What's more, biometric authentication can help improve security by reducing the risk of human error. Employees are not tasked with remembering a password or PIN code, and there’s no need to worry about them losing their key fob. It’s a safe and secure method of access control.
2. Biometric access systems are easily fooled
People often incorrectly assume that biometric access control systems can be tricked using an image of a fingerprint or a photograph. However, this assumption underestimates the technology.
The latest systems are advanced and sophisticated enough to discern the difference. Typically, they feature both 'active' and 'passive' detection capabilities, which allow them to successfully determine whether the presented biometric data is from a live human or a manufactured static representation.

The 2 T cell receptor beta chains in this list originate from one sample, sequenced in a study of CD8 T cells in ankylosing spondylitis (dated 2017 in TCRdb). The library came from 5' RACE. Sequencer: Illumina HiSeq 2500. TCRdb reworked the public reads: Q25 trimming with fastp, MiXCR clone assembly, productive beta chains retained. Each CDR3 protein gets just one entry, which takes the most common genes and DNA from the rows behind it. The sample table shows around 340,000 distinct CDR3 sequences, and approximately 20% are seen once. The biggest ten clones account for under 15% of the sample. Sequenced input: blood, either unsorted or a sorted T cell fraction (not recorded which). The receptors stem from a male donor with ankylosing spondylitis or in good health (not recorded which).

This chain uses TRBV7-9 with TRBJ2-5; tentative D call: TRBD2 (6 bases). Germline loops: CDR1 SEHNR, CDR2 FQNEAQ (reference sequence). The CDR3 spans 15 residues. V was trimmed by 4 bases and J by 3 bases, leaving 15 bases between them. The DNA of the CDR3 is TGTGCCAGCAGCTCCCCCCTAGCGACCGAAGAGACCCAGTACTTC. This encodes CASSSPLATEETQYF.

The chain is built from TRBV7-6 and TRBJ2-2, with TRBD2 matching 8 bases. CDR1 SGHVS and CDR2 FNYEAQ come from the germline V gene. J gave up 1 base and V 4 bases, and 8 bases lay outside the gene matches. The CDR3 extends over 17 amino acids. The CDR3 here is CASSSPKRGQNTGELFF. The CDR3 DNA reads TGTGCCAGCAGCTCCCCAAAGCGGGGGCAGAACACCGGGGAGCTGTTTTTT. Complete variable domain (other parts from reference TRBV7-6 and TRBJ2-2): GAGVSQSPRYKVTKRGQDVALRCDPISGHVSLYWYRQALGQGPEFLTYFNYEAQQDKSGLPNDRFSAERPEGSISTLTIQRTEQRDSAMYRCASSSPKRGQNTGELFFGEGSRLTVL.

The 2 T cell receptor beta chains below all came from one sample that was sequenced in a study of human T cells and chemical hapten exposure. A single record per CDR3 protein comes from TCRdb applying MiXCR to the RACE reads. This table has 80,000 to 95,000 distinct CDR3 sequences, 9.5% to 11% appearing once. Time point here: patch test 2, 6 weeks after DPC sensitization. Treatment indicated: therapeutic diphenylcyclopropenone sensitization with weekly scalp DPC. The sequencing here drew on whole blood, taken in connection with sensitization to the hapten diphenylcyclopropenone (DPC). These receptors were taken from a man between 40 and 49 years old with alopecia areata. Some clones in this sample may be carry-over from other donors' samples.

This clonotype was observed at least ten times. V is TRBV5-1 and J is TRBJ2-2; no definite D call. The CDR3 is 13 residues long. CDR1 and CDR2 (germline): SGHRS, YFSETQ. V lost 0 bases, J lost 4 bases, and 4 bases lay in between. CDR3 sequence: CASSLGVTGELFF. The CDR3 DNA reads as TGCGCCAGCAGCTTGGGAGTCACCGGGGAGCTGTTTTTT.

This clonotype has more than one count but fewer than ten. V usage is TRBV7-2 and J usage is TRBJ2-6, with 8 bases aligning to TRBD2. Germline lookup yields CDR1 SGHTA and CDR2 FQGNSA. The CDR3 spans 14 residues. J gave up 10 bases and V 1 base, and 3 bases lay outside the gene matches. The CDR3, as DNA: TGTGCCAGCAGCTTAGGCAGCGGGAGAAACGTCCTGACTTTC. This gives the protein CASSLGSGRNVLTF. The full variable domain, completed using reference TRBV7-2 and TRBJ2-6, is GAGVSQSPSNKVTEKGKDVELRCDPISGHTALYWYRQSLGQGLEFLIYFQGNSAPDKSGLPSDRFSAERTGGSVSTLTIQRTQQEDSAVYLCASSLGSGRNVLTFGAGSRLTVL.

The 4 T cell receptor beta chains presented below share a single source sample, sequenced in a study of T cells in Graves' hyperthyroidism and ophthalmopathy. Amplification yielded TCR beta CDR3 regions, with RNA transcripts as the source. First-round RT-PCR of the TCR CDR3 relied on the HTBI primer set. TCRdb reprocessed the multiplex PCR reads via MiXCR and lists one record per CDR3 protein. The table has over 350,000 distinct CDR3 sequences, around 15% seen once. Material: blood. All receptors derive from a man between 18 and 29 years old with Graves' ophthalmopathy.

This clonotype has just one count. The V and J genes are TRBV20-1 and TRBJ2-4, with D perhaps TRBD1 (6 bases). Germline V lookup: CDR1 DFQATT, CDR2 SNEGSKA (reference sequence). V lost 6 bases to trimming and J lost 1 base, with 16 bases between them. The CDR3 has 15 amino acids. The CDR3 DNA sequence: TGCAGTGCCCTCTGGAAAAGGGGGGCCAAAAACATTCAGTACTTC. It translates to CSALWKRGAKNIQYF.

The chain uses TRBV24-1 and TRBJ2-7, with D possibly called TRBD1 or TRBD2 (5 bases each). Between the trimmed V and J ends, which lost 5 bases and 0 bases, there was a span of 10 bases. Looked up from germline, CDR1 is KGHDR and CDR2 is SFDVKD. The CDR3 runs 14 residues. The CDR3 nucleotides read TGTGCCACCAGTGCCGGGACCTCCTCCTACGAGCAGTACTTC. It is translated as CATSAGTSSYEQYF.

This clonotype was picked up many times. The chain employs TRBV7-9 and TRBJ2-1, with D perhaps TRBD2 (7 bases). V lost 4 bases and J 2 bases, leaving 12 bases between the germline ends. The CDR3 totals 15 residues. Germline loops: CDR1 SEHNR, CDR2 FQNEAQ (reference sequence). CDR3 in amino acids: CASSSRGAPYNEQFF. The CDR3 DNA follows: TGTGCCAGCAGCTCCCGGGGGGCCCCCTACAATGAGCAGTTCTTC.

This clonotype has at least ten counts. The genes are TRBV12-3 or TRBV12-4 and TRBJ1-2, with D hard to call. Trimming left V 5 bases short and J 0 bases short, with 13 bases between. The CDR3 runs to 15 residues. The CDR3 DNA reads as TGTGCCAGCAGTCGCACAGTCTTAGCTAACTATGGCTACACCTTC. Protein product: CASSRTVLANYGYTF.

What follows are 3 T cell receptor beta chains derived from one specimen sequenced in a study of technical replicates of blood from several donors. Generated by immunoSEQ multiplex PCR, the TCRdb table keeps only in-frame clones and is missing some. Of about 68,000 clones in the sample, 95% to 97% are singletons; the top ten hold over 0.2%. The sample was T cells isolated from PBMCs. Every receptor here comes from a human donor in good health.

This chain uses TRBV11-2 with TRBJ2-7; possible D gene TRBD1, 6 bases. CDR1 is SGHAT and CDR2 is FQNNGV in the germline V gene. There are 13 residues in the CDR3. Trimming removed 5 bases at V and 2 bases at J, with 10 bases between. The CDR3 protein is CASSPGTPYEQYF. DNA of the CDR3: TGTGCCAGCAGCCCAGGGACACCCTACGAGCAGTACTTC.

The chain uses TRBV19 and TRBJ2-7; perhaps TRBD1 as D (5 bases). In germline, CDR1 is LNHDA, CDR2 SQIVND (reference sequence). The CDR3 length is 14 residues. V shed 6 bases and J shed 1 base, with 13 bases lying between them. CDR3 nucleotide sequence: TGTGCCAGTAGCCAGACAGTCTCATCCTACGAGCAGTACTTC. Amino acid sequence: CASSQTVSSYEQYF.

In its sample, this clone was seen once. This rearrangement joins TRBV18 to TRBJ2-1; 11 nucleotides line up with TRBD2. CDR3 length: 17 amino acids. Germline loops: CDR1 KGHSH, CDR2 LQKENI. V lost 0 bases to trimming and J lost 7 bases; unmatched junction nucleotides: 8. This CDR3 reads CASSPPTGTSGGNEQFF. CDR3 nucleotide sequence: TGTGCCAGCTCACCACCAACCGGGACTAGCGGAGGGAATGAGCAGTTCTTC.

If the biometric data is believed to be from a static representation, access will be denied.
3. Physical changes in appearance will prohibit biometric access
Our appearance is ever-changing, leading many to question whether a biometric device can recognise these changes and continue to grant access to authorised personnel.
The answer is yes. In fact, the iris of our eye never changes. And although our fingerprints and facial features may alter over time, this doesn’t pose an issue for modern biometric authentication systems. There’s no need to continuously update the system. It has built-in ‘self-learning’ capabilities, allowing it to automatically detect small changes and keep up with your evolving look.
4. Biometric access control systems are expensive
Construction contractors are not accustomed to making large software-based investments. Often, they apply the same cost-based approach to purchasing technology as they do to buying materials like plasterboard.
However, when it comes to an investment like this, it's important to consider the bigger picture. For starters, it's a misconception that all biometric equipment is expensive. As technology has advanced, the cost of biometrics has significantly decreased, making it much more affordable than many might think.